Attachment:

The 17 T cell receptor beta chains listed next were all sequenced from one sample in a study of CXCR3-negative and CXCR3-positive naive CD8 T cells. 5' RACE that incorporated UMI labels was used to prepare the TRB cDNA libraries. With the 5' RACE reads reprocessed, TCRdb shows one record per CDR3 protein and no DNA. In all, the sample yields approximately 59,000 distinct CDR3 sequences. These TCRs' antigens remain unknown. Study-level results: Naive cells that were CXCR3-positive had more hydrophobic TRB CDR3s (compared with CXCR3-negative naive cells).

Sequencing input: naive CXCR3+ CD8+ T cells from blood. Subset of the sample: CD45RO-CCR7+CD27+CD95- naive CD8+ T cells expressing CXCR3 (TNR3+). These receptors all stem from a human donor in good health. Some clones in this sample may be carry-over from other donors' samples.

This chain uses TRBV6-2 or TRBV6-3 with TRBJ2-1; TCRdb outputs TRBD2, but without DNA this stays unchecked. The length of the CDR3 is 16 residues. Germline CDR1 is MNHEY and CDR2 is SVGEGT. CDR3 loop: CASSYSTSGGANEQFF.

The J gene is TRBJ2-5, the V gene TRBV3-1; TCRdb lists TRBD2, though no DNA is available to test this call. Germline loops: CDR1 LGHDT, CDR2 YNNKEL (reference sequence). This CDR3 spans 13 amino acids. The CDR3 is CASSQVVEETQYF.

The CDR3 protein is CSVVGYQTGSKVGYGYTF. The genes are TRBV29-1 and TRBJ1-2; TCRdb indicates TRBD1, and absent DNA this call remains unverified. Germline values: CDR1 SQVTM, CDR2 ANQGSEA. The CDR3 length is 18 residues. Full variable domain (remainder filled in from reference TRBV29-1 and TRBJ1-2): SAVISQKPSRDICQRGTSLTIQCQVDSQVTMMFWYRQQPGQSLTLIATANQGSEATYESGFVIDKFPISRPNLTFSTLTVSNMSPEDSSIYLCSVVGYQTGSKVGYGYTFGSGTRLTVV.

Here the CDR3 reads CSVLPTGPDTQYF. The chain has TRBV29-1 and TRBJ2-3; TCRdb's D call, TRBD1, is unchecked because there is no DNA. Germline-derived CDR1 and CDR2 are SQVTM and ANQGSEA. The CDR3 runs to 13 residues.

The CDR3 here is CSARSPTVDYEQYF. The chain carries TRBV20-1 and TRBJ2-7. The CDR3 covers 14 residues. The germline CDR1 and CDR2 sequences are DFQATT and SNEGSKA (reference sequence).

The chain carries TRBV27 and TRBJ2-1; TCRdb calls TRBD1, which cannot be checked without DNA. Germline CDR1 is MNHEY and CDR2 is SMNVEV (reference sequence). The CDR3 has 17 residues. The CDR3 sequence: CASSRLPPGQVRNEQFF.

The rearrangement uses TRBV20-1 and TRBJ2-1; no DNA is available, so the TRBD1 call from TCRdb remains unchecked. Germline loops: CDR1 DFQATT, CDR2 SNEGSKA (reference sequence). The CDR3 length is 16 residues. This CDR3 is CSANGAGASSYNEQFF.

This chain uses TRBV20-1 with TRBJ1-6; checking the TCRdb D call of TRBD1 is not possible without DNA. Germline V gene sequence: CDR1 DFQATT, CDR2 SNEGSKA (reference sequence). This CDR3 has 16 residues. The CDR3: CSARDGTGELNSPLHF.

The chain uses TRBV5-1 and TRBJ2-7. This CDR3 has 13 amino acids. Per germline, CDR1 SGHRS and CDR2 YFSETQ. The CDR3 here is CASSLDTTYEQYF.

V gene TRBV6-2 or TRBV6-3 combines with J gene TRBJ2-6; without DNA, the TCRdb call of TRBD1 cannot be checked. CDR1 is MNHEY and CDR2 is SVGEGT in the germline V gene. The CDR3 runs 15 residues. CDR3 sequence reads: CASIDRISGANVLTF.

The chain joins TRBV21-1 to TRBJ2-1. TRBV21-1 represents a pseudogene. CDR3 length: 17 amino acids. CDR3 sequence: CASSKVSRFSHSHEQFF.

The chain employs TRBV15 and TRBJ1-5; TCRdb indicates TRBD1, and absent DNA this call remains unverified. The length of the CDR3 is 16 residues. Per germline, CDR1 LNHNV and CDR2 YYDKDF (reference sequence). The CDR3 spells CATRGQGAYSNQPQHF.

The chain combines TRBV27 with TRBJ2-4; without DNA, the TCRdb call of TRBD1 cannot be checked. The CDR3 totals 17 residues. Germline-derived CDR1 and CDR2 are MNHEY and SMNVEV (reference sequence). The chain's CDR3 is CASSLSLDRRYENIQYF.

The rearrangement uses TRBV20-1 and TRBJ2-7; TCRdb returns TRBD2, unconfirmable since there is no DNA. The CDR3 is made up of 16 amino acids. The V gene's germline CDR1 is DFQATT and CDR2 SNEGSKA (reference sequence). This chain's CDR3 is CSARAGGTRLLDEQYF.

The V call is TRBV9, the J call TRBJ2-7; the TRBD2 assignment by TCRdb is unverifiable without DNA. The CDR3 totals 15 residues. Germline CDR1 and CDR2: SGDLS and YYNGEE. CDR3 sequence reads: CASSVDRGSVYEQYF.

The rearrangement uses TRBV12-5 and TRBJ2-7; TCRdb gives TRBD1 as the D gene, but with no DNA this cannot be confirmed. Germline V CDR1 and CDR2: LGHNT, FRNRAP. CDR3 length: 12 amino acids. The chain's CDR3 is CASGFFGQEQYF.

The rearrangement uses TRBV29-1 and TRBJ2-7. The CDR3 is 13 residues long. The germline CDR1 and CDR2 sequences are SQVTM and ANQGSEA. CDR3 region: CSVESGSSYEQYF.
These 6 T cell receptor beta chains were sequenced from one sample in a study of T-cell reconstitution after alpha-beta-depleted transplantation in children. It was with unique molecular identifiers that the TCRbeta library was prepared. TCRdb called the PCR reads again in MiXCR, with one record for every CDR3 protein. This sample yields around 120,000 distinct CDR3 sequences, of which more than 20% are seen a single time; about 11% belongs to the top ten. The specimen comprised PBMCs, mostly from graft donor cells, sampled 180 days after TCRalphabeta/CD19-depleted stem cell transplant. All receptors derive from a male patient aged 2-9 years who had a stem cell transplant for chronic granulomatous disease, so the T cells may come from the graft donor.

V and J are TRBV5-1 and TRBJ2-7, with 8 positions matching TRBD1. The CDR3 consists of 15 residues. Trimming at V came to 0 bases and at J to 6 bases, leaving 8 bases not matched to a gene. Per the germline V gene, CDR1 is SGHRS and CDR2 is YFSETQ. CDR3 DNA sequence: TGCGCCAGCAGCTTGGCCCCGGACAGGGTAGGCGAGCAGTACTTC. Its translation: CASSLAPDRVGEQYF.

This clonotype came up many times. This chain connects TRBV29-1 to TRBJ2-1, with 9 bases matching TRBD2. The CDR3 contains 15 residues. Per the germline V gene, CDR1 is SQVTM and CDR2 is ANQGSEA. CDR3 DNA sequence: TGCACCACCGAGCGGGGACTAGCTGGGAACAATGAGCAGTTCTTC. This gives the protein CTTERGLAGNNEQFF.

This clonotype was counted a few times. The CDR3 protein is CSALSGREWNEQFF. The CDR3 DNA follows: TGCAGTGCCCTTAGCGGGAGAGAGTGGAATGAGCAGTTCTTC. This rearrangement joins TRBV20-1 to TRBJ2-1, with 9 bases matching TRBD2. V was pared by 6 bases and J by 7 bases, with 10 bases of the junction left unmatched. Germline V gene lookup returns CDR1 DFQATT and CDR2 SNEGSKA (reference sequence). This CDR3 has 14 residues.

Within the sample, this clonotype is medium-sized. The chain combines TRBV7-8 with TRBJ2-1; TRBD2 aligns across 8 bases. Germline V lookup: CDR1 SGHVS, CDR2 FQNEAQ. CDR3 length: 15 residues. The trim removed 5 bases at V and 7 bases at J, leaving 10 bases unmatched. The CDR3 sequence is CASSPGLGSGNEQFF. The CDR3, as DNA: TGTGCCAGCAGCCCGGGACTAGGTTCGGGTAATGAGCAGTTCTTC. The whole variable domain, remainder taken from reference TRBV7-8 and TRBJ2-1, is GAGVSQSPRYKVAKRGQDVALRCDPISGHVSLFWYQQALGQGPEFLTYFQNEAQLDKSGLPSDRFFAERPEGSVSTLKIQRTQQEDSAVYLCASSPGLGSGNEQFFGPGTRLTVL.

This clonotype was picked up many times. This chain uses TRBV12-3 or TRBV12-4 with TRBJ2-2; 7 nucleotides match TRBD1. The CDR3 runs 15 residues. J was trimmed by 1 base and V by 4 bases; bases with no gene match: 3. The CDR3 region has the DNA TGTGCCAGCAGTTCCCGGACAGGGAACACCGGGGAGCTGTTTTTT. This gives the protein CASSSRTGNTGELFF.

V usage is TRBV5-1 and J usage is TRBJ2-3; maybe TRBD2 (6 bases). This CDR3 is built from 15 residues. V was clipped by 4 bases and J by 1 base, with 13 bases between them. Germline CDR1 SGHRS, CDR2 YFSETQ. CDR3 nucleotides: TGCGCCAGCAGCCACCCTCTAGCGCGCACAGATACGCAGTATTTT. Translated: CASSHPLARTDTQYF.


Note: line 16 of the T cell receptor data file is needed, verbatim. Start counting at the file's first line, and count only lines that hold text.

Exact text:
The rearrangement uses TRBV20-1 and TRBJ2-7; TCRdb returns TRBD2, unconfirmable since there is no DNA. The CDR3 is made up of 16 amino acids. The V gene's germline CDR1 is DFQATT and CDR2 SNEGSKA (reference sequence). This chain's CDR3 is CSARAGGTRLLDEQYF.